It’s the time of year when green leaves start to anticipate their plummeting deaths, and I’m thinking about what I’m doing on the web.
During this late summer there’s been a lot of reflection concerning where the web has lurched to by 2016. Martha Burtis reminds us of what the web could have been, and why educators need to embrace that vision. Anil Dash shows how much of the web the world of social media has forgotten or eviscerated (why don’t we have blog search in 2016?).
I’d like to overhaul my web practice in light of their observations. That means shifting as much energy and time as possible to the open web, away from the other venues.
In this post I’m thinking about platforms where my practice is mostly, on the balance, consumption oriented. I do contribute some stuff, depending on the venue, like comments, plusses, likes, and so on. Twitter is about 50-50 production-consumption, so I’ll include it here for now. Same for Google+. Fora where I mostly create – blogging, videoconferencing, Skype – I’ll save for another post.
(Last year I posted about this in terms of media diet. Consider this an update, as things changed.)
Twitter: I rely heavily on Tweetdeck for this, reading on my laptops. Sometimes I have to use my phone’s Twitter client, but I prefer the full dashboard. Which looks like this, if you squint really hard:
As you can see (or barely make out) I rely heavily on the ‘deck’s column feature. A bunch of columns are Twitter lists, each staffed (or stuffed) with feeds on specific topics: professional clients who tweet, entertaining accounts, politics, local (Vermont) news and life, selected education writers, futurists, and digital humanists. There is also a column for my family, as my wife and son tweet.
I also use columns for ongoing searches on specific terms and hashtags. These include #FTTE (both my FTTE report and the Future Trends Forum), #NMCHz (the Horizon Report), #smalltales (a group of short short social media stories), and #latism (Latino politics and culture).
Why these topics? Many are professional. Some are designed to teach me about new topics and perspectives.
What I’m doing next: pruning each list for deadwood. Making sure to link to tweets from other venues.
RSS: The once and future heart of my research work is reading feeds. I used to use Google Reader. Now, after some exploration, I rely on Digg’s Reader for my laptop and desktop work. On mobile I use Feedly, although I dislike it, finding it awkward.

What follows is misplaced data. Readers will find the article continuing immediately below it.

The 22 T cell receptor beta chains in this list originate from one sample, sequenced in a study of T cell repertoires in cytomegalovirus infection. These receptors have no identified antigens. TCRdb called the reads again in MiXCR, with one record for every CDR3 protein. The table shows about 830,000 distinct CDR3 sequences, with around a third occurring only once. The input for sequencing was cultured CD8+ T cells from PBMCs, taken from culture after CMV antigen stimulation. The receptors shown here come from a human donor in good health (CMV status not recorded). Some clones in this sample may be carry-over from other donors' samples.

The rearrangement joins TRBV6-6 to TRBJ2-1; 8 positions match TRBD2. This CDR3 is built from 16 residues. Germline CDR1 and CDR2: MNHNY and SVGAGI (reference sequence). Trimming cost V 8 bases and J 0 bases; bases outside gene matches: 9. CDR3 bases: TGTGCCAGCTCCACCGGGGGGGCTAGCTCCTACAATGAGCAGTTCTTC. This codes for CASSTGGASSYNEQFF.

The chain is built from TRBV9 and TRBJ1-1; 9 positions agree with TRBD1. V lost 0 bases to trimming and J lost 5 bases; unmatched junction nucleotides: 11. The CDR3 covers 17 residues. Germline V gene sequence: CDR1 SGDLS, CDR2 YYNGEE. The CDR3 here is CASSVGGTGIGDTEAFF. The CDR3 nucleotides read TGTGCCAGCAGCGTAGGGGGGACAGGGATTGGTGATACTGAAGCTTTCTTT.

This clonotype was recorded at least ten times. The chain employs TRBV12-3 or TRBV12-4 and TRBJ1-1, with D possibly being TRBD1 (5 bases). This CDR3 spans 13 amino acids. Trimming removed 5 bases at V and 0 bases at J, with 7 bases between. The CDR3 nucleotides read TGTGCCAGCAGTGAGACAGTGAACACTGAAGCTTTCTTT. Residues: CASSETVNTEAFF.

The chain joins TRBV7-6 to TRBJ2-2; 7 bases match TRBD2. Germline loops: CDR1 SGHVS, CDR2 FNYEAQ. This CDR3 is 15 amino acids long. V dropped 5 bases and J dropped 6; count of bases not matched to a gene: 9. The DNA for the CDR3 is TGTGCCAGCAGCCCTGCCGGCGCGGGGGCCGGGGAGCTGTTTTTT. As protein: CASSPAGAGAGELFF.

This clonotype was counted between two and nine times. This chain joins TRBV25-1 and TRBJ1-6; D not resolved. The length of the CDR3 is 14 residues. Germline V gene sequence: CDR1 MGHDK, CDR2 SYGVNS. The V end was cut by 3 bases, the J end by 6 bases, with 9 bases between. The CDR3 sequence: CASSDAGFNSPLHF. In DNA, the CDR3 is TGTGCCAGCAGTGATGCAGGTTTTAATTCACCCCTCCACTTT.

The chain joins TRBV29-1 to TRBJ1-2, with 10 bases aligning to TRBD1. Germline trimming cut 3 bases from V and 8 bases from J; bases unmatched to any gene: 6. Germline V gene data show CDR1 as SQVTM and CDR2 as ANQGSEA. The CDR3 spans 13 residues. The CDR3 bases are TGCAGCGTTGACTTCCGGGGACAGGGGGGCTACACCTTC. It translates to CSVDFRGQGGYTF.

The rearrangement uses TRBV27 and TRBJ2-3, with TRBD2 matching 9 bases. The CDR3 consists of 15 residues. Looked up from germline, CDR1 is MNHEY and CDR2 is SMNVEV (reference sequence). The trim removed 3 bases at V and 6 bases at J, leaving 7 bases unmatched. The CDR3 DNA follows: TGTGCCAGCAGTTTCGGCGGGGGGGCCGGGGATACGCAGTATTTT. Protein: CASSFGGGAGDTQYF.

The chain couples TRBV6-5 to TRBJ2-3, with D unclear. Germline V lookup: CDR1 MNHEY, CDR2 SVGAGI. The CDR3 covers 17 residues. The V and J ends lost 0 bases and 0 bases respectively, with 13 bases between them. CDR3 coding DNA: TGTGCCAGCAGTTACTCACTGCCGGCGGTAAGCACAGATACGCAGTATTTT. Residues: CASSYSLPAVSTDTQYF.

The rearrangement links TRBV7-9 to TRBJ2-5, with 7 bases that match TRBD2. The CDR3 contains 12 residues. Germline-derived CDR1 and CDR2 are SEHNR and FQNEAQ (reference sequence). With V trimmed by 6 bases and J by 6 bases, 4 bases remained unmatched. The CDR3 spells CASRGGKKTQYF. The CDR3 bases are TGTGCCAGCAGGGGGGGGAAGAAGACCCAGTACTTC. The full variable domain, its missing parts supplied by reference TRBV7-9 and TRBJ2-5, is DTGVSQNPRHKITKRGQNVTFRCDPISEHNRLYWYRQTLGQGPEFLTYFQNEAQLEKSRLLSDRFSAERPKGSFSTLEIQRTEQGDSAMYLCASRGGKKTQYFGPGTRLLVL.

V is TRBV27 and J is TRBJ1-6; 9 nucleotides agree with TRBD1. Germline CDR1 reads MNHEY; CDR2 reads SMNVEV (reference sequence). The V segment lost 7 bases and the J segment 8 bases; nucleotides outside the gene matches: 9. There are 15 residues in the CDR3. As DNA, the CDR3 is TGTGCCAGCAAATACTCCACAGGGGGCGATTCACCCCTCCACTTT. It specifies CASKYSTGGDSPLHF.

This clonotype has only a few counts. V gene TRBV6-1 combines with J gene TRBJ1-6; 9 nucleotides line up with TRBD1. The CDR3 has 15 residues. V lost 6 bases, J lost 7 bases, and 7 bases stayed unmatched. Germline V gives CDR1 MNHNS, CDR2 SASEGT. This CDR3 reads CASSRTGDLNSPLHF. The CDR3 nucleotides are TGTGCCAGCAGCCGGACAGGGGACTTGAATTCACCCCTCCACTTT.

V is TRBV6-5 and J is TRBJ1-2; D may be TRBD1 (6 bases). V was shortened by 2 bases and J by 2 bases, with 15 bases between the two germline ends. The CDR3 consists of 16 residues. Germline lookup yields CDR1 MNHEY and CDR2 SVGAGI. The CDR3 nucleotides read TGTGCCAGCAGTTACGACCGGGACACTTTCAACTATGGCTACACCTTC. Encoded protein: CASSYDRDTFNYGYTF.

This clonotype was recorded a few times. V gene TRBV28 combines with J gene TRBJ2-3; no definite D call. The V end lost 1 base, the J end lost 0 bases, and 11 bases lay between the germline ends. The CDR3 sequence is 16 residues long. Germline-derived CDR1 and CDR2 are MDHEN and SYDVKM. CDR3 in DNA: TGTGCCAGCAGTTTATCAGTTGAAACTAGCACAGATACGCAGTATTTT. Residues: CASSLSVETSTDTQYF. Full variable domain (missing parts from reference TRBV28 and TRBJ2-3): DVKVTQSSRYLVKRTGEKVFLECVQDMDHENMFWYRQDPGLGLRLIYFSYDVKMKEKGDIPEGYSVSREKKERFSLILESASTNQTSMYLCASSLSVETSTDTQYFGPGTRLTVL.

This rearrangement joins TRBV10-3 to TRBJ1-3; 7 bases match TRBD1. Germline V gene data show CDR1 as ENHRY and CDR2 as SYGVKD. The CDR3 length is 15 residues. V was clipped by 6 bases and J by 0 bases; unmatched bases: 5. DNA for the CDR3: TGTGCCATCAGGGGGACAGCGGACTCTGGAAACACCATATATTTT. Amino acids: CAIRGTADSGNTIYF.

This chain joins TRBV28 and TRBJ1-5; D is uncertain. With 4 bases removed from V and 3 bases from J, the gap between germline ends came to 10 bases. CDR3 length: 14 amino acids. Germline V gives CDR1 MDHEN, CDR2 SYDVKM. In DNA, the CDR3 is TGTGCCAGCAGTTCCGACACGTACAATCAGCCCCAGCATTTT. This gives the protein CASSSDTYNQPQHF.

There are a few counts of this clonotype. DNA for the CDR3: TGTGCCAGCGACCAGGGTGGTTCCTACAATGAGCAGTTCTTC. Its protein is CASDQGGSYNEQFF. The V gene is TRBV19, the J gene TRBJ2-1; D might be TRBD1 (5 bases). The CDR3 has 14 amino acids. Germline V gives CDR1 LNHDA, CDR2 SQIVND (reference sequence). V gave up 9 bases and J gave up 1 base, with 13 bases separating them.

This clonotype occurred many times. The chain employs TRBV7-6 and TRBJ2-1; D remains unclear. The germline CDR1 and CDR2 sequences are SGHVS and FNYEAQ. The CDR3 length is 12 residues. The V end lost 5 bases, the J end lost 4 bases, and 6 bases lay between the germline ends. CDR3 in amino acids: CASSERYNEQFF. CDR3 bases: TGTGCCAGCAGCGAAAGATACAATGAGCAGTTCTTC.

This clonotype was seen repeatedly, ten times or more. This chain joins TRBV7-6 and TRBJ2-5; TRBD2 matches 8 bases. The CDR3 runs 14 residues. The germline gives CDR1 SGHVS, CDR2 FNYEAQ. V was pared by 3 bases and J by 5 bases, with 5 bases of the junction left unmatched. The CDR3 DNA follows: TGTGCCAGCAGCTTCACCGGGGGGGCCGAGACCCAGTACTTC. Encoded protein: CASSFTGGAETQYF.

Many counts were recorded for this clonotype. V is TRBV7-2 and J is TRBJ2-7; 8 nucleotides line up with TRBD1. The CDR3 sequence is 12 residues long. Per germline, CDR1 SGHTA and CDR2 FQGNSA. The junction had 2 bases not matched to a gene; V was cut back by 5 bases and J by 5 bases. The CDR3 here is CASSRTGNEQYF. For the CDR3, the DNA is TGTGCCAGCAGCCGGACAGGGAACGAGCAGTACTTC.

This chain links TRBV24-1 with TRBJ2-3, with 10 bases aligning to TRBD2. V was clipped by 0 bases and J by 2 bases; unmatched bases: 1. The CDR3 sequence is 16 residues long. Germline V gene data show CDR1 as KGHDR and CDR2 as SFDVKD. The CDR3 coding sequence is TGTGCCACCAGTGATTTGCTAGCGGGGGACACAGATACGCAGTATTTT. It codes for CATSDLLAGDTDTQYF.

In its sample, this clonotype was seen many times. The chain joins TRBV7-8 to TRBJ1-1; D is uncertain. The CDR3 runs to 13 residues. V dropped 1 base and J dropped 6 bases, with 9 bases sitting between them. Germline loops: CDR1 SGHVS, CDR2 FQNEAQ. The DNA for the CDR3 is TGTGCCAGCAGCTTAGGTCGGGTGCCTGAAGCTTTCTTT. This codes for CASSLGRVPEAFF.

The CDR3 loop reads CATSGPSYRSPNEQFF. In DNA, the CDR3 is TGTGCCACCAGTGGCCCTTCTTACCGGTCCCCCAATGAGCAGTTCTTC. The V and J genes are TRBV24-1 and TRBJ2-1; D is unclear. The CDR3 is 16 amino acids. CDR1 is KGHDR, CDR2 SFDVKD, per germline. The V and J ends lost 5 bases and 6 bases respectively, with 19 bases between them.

You can see about 40% of my feeds in the screenshot to the right. I’ve
obsessively organized curated feeds into folders over time. They’re broken down by headers: daily reads; feeds for my FTTE report; world news; fun stuff.
As you can see from the tiny numbers next to each folder header, I’ve fallen behind on my feed reading.
What I’m doing next: spending more time on RSS. Making this my first social media zone. Also, adding more comments on other people’s blogs. This is going to mean cuts to other activities.
Would anyone like me to post this as an OPML file?
Facebook (my profile): The weird thing is how Facebook occupies a parallel universe to the rest of my social media work. Well, that’s a slight exaggeration, but most of the people who interact with me there don’t appear anywhere else. Friends from college, from elementary school (seriously), people in Vermont, former students, the occasional relative, people I know through politics: I don’t see them on this blog, or on their own blogs, or on Twitter.
There are some people I know through work, professionally, but they don’t connect with me through other means, except maybe the occasional email. Interestingly, they tend not to talk shop, preferring non-professional topics concerning pets, family, homesteading, politics, and culture.
I push these blog posts over to Facebook, but they rarely elicit responses at all. Is that because my Facebook friends are not interested in my work? Does Facebook hide those posts because …. we have no idea why? When I post about education, beyond sharing this blog’s materials, that also usually meets crickets.
The only exception to this are a few discussion groups, where a handful (<9 people each) comment about the future of education. That’s a pretty minute exception.
What I’m doing next: I haven’t considered quitting Facebook, as some folks have, for two reasons. First, it’s an important research area for me, both in terms of technology in general as well as the social media world. I learn more about it by being within, than observing from afar. Second: Facebook is just too huge. It has way, way too many people for me to avoid in my work as an independent. More than any other platform besides email and YouTube, Facebook is simply where the biggest number of users are. I can’t risk the possibility of losing potential connections to clients and interesting people. Continue reading